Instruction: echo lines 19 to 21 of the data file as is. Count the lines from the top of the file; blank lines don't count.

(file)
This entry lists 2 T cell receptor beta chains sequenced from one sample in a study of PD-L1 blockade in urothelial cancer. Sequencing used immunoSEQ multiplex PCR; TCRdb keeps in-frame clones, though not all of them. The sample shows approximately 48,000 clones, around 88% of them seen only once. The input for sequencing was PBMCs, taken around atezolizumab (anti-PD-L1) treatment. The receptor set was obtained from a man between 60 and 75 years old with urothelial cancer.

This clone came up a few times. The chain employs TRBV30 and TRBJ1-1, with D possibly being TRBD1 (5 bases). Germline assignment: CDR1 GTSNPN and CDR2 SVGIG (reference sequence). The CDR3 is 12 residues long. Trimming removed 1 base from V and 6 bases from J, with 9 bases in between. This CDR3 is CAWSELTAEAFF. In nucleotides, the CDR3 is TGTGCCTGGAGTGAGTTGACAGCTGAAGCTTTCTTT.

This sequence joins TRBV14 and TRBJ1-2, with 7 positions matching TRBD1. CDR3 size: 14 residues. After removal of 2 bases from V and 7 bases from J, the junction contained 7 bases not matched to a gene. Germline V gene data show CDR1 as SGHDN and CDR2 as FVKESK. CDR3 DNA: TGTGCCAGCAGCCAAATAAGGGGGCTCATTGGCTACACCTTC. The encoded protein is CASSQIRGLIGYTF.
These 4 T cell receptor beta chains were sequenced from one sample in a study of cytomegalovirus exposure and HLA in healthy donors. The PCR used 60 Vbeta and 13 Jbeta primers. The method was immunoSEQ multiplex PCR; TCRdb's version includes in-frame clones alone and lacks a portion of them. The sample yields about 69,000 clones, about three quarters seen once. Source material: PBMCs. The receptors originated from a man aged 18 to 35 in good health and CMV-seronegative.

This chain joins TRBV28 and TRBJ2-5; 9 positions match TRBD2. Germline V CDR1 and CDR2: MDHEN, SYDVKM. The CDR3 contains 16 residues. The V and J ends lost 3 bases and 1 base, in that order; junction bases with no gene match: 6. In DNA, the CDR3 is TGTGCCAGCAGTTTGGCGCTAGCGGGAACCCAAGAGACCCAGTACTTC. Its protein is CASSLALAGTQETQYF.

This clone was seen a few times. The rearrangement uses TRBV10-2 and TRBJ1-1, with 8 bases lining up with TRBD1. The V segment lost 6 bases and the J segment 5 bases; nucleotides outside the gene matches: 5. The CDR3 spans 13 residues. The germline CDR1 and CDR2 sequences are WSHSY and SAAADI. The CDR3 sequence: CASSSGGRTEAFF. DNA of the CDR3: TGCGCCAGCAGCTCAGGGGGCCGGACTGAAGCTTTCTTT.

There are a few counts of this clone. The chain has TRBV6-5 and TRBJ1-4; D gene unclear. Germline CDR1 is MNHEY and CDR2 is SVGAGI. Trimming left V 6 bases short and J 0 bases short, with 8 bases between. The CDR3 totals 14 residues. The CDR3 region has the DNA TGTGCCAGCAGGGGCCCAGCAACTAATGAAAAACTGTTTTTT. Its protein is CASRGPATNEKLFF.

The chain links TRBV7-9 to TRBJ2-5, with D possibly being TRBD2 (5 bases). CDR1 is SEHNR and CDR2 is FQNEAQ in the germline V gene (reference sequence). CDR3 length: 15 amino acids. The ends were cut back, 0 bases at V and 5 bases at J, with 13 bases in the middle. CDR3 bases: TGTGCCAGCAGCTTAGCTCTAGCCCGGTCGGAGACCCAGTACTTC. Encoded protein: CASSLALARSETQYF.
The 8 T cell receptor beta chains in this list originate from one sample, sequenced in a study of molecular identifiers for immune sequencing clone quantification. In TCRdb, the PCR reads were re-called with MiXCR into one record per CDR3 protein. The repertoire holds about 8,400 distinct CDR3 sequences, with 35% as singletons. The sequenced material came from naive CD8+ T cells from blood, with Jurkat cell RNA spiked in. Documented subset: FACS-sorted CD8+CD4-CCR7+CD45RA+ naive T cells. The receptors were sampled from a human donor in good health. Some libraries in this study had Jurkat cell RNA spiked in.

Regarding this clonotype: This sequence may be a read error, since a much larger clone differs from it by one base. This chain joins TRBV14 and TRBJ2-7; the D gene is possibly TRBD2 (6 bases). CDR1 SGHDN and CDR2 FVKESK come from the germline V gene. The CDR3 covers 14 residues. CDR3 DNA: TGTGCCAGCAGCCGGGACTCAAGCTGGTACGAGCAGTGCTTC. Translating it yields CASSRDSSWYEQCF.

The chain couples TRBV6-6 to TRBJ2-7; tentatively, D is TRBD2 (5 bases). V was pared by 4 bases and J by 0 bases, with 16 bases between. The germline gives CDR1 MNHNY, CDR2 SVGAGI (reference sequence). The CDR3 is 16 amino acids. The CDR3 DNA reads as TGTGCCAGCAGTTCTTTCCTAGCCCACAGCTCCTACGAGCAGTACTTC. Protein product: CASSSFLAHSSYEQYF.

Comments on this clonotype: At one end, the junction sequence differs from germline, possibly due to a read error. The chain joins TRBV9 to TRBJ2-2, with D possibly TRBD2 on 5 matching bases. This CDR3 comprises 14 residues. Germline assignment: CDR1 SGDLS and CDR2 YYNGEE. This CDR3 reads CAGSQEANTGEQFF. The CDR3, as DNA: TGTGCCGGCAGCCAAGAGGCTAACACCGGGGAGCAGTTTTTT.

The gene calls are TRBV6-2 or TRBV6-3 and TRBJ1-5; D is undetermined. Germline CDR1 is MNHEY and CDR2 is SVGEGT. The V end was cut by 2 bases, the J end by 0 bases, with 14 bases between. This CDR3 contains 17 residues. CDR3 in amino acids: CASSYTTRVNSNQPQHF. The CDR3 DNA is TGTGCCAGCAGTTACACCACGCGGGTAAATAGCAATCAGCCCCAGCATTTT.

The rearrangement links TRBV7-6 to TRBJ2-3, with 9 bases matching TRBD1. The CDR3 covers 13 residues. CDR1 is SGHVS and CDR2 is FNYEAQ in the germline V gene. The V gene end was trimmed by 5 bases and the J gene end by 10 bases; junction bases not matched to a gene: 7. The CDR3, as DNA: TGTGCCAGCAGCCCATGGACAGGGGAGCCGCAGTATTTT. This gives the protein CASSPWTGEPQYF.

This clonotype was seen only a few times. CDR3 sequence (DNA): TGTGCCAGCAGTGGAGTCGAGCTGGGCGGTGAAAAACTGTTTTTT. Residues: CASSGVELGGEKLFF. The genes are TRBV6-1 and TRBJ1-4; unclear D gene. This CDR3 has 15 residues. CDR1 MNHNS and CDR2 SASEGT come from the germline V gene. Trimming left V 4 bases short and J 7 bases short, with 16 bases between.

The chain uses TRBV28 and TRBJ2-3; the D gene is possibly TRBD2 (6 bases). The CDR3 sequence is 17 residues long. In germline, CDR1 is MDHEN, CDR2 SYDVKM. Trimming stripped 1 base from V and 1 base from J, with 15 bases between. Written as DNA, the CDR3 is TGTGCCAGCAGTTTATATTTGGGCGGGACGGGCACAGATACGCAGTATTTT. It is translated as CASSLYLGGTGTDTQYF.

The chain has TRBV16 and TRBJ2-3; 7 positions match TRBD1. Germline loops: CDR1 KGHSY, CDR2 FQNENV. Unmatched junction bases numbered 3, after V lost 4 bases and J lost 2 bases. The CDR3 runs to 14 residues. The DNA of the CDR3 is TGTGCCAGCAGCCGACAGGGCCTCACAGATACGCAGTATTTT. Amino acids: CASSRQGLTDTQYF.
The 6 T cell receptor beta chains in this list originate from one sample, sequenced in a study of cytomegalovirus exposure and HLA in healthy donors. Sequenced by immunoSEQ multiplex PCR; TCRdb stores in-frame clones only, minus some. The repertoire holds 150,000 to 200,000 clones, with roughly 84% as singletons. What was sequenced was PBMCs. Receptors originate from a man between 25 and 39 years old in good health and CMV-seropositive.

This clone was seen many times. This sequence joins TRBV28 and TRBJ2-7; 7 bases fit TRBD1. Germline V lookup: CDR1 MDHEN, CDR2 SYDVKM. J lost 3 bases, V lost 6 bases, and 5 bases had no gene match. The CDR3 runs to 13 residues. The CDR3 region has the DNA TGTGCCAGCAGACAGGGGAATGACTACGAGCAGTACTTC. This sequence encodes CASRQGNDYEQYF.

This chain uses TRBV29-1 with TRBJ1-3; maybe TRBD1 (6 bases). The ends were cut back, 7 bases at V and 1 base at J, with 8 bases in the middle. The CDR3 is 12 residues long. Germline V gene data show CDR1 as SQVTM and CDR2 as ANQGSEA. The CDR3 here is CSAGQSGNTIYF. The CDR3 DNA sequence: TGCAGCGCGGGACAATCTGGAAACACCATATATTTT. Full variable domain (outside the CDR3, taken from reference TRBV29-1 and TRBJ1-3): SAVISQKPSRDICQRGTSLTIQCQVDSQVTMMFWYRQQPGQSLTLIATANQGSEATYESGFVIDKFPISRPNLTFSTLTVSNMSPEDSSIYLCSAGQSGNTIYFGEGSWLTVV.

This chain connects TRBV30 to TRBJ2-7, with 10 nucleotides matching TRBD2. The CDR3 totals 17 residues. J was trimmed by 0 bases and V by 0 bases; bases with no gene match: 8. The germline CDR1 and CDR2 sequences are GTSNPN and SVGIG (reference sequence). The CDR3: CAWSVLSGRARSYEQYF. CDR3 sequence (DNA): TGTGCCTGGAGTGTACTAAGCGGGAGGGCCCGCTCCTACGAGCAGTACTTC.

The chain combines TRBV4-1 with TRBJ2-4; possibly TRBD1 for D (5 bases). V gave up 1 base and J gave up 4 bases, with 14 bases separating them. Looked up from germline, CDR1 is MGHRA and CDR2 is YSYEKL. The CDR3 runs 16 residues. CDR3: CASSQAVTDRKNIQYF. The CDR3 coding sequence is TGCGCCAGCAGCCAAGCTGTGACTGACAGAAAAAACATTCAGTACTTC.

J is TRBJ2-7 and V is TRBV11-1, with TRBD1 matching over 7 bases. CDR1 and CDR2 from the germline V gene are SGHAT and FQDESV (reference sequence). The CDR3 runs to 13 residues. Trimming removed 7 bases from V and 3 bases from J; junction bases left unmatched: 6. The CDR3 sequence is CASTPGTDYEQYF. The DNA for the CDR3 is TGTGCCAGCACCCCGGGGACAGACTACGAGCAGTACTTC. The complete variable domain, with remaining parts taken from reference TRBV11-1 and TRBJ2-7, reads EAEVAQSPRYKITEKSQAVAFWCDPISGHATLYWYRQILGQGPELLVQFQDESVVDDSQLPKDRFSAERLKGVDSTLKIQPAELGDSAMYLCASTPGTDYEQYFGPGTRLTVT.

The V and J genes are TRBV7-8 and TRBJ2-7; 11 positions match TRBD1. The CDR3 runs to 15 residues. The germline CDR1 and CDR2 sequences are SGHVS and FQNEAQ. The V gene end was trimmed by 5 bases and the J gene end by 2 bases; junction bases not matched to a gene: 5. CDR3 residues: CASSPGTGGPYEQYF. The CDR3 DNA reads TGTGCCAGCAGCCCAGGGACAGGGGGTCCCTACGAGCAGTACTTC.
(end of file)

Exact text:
This clone was seen many times. This sequence joins TRBV28 and TRBJ2-7; 7 bases fit TRBD1. Germline V lookup: CDR1 MDHEN, CDR2 SYDVKM. J lost 3 bases, V lost 6 bases, and 5 bases had no gene match. The CDR3 runs to 13 residues. The CDR3 region has the DNA TGTGCCAGCAGACAGGGGAATGACTACGAGCAGTACTTC. This sequence encodes CASRQGNDYEQYF.

This chain uses TRBV29-1 with TRBJ1-3; maybe TRBD1 (6 bases). The ends were cut back, 7 bases at V and 1 base at J, with 8 bases in the middle. The CDR3 is 12 residues long. Germline V gene data show CDR1 as SQVTM and CDR2 as ANQGSEA. The CDR3 here is CSAGQSGNTIYF. The CDR3 DNA sequence: TGCAGCGCGGGACAATCTGGAAACACCATATATTTT. Full variable domain (outside the CDR3, taken from reference TRBV29-1 and TRBJ1-3): SAVISQKPSRDICQRGTSLTIQCQVDSQVTMMFWYRQQPGQSLTLIATANQGSEATYESGFVIDKFPISRPNLTFSTLTVSNMSPEDSSIYLCSAGQSGNTIYFGEGSWLTVV.

This chain connects TRBV30 to TRBJ2-7, with 10 nucleotides matching TRBD2. The CDR3 totals 17 residues. J was trimmed by 0 bases and V by 0 bases; bases with no gene match: 8. The germline CDR1 and CDR2 sequences are GTSNPN and SVGIG (reference sequence). The CDR3: CAWSVLSGRARSYEQYF. CDR3 sequence (DNA): TGTGCCTGGAGTGTACTAAGCGGGAGGGCCCGCTCCTACGAGCAGTACTTC.